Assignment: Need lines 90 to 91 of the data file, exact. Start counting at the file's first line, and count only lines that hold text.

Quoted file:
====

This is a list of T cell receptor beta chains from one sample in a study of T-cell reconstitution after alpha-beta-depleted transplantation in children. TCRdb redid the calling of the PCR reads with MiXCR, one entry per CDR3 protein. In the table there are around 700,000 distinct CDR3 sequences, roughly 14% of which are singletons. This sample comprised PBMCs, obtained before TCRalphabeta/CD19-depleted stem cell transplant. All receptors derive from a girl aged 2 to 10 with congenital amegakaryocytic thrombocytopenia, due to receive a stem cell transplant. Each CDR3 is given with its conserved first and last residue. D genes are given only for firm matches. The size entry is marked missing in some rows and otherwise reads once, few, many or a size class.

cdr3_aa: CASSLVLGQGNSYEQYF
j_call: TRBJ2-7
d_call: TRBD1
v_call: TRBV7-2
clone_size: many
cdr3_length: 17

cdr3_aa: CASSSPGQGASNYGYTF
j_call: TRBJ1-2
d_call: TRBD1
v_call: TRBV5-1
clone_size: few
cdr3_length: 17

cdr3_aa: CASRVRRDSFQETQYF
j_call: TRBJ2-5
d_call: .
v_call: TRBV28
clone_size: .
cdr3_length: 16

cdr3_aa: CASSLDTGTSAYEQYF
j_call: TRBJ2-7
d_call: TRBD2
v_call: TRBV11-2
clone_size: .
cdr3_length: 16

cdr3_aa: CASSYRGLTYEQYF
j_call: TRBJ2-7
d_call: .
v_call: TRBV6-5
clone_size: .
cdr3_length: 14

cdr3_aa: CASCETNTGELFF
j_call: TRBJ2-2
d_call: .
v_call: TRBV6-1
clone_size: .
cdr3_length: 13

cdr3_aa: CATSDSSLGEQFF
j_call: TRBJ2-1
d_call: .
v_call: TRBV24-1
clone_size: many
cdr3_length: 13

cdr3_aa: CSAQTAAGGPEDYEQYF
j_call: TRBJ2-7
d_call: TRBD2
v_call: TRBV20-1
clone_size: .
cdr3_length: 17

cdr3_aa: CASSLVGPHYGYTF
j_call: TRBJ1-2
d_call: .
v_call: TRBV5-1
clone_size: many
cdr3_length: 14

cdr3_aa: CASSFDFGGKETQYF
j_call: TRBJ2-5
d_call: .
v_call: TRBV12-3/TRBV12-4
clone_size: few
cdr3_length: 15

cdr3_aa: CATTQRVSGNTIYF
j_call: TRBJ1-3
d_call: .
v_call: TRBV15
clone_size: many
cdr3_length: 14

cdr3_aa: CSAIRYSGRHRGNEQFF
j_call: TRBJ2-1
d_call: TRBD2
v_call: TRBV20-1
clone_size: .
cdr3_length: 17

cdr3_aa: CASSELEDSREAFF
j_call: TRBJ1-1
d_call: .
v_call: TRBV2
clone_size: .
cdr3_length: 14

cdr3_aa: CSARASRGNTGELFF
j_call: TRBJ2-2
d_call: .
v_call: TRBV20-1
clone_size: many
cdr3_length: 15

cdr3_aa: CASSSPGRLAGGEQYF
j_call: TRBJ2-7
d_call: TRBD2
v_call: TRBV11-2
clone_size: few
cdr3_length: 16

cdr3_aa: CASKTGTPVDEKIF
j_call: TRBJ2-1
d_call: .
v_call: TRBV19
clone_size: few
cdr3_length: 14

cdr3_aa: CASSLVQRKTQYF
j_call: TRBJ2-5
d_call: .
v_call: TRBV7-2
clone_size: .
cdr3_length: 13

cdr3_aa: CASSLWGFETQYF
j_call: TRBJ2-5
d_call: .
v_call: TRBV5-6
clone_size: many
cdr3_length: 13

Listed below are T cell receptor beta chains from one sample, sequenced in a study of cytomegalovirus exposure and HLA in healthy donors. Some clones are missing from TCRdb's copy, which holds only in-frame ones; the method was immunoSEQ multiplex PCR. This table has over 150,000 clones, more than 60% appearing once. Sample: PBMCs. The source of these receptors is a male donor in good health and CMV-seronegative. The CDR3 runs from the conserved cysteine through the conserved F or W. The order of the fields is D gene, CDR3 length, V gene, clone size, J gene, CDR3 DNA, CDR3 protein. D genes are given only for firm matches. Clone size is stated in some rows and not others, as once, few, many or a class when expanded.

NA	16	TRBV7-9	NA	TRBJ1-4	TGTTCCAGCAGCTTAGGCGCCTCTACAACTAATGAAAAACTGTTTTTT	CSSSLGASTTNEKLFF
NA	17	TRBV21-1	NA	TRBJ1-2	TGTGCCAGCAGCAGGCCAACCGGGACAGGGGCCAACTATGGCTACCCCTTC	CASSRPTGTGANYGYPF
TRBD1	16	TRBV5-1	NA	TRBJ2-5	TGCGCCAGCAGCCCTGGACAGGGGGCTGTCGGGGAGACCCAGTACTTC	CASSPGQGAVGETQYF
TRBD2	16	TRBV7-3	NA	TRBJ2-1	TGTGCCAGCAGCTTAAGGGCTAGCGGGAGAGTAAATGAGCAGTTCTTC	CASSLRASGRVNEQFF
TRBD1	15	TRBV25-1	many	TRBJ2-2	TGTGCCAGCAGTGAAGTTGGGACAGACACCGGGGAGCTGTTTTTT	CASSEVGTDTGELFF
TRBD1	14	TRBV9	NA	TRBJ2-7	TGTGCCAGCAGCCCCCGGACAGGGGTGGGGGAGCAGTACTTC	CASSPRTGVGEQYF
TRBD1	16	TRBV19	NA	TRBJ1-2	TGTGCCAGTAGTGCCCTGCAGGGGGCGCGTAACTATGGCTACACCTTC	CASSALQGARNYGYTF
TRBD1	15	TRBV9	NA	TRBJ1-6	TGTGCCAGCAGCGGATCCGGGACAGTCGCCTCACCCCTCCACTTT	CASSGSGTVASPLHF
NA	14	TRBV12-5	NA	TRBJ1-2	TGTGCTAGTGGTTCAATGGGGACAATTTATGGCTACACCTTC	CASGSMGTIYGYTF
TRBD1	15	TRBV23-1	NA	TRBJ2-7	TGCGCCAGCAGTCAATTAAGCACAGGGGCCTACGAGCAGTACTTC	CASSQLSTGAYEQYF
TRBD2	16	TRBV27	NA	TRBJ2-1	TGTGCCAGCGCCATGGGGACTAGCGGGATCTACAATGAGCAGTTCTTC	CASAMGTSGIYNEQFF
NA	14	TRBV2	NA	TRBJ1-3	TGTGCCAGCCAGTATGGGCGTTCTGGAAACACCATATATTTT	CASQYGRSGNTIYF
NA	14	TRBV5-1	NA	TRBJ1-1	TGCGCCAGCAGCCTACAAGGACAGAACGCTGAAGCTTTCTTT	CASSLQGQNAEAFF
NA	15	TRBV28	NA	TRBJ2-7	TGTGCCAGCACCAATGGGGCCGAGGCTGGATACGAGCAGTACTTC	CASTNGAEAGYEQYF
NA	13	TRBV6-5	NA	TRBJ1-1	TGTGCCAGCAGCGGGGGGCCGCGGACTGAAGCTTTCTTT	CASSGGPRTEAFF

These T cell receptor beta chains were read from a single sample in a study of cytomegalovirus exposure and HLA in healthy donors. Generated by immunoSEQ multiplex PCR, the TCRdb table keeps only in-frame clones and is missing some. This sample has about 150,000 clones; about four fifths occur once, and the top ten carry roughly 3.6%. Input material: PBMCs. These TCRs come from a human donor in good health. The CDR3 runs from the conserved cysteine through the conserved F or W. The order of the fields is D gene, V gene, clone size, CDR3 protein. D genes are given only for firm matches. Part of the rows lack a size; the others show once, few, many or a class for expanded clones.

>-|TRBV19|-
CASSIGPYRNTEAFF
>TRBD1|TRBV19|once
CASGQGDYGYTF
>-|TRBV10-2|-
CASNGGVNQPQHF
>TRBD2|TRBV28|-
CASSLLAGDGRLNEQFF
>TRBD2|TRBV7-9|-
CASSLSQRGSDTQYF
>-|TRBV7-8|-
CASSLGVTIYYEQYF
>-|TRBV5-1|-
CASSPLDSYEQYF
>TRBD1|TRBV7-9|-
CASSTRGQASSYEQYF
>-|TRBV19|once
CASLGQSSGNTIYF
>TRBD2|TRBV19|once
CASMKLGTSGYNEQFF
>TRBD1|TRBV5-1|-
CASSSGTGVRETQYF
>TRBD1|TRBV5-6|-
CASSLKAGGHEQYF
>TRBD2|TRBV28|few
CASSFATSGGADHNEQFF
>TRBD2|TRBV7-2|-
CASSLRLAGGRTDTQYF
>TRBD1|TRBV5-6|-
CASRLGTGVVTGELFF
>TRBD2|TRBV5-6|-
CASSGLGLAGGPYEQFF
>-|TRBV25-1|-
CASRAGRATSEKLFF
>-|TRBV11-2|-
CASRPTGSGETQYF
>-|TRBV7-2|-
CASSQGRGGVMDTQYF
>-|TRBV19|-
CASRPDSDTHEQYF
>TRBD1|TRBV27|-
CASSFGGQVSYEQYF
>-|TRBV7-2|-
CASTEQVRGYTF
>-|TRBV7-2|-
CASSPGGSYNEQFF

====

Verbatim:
clone_size: few
cdr3_length: 16